Tag Archives: james burke

Commencement ceremonies: From the 12th century until …?

Student at commencement

Imagine that through some divine provenance the founder of your college or university was allowed one day to see their creation in 2017. Much of it would look quite strange and incomprehensible. Yet if they strayed into your graduation ceremonies, these rituals would appear quite familiar — even if your college was founded in the 18th or 19th centuries.

In his monumental series “The Day the Universe Changed,” science historian James Burke said that rituals are ways that societies and institutions can make episodes of change feel comfortable and supported. Think about wedding ceremonies: The addition of hashtags notwithstanding, the way most couples tie the knot has not changed much in centuries. Ditto baptisms and funerals. And commencements.

Commencement ceremonies date back to the 12th century, and while they no longer proceed in Latin, the graduation gowns don’t necessarily look dissimilar. But tradition holds its strongest sway in things most formal:  The suit that hundreds of men (me included) will wear at this weekend’s commencement ceremonies date back to military formalwear of a bygone era; their cut and style may change but in 100 years you would likely see something similar at weddings and funerals and graduations.

But will we still have commencements then? When people can telecommute or technologically be present anywhere in the world, will the class of 2117 still be in the same large halls as trumpeters, robes and parades of academic regalia?

I’m betting we will. We’ve already gone through a couple of decades of the fastest technological evolution in history and what has changed about graduations? With the exception of live web video streams, not all that much. Some bold colleges have played with things like hashtags and near-real-time photos appearing on big screens, but that’s window dressing.

Sure, students can tweet, stream, post, gram and snap during the ceremonies, but they still do so while wearing a robe, then accepting a diploma frame and handshake from some prominent official and strolling down a ramp, beaming toward the audience celebrating their amazing accomplishments.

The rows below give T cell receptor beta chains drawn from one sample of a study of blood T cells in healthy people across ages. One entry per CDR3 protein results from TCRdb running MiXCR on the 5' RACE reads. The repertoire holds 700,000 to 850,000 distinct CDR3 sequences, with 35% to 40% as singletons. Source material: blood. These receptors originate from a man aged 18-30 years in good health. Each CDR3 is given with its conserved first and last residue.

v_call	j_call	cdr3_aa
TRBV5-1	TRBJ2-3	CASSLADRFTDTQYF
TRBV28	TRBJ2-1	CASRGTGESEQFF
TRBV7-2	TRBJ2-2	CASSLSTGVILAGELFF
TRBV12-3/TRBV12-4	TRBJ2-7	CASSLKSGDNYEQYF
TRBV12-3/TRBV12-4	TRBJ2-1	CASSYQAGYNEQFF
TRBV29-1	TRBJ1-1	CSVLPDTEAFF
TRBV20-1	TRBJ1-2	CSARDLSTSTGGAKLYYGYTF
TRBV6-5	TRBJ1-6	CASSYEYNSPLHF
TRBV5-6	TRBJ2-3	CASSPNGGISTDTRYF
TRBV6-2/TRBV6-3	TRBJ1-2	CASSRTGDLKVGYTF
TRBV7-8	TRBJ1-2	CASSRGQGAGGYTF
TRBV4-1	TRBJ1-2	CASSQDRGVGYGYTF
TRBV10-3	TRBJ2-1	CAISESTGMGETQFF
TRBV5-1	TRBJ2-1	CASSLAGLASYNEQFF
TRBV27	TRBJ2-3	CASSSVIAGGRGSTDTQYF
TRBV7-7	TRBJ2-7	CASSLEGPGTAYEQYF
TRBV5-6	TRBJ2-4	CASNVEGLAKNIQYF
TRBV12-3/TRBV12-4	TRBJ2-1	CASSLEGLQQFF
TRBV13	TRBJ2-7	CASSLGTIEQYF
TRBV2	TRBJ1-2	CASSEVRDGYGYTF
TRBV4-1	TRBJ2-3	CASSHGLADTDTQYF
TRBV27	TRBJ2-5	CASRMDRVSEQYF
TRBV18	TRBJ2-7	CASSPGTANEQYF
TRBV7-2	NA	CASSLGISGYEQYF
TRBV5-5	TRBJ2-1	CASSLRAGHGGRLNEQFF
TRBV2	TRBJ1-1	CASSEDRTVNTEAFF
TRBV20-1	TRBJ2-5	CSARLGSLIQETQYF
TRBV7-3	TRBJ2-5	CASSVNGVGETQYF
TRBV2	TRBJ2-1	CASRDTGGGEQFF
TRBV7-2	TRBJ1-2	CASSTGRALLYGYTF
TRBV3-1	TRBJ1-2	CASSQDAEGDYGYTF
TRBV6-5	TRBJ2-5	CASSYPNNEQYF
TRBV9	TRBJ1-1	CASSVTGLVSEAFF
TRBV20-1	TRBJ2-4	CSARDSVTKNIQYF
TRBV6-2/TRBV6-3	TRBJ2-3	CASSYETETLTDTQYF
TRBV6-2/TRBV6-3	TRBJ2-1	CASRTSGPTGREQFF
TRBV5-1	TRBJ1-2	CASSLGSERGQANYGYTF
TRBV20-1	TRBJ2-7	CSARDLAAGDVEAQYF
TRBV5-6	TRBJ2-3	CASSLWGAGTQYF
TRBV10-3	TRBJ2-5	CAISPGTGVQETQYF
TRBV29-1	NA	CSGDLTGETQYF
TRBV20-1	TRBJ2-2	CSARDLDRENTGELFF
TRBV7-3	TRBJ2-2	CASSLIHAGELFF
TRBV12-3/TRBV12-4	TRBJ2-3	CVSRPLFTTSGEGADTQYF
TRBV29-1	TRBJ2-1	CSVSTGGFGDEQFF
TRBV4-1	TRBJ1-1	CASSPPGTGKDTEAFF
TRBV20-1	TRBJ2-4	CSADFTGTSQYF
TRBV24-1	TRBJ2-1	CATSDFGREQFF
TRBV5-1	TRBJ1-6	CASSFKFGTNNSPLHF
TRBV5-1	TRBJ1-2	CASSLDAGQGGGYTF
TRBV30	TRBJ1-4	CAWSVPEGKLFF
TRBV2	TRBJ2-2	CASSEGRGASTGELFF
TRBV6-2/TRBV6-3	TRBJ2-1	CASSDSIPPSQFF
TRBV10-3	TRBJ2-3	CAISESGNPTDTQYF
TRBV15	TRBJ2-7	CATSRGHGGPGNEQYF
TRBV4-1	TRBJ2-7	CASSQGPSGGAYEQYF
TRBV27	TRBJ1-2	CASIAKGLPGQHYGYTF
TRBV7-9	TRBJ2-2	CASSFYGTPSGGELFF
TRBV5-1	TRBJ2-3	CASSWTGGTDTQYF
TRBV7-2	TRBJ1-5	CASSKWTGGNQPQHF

In the 21st century, as we spend more time online, study after study finds people feel lonelier and more disconnected than ever. That’s why our social and community gatherings, especially those ones rooted in tradition, become more important than ever.

The more some things change, the more they stay the same. It will be interesting if future historians will look back upon this year’s graduation ceremonies and see it as something comfortable and familiar.



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from the fishbowl to the glass house.

While skimming newspapers from the early 1960s for the paper I’m presenting at the upcoming SUNY 60th Anniversary Conference, perhaps the most earth-shattering development lay tucked in the middle of a Palladium-Times article on new student orientation in mid-September 1964:

All students filled out questionnaires for IBM data processing, which should make further improvement in the keeping of records and recording of grades in future semesters.

Even as the article showed how much more psychology-based and calculated student orientation was than even a decade earlier, this tidbit about the data processing still stands out the most. (Well, that and the college bragging that pre-payment of fees speeded registration, with some students able to complete registration in less than an hour … could you imagine a modern student waiting an hour for anything?)

The ever-booming Oswego campus of the ’60s hosted nearly 3,600 students that year — many times its World War II enrollment — so the nascent computerized system was needed to accommodate and track the influx. Now that we’re north of 8,000 students, I couldn’t imagine it flowing without online registration, computerized records and a thousand other authorized tasks we take for granted.

Yet I can’t help but think about a brilliant, and unintendedly prescient, observation by James Burke at the end of his PBS/BBC series The Day The Universe Changed. By mapping the world, he said in 1985 (!), we have mapped ourselves. What started as card questionnaires have turned into datasets that can tell anyone anywhere where we live and work, what kind of car we drive and the repairs to it, what groceries we bought last week and the last dinner out we charged. Cellphone photos and YouTube clips can deliver fame and infamy in the blink of an electronic eye.

Some 45 years ago, we aimed to track students, now we all can be tracked from pole to pole, minute to minute. We used IBM cards to put subjects into fishbowls, now we peer out of our glass houses. Every day in our online lives, we ponder if the line between the personal and the public has blurred; I almost wonder if it has disappeared. However different the styles and lifestyles, transportation and communication from two generations ago, how many things have changed more than the public nature of everything?

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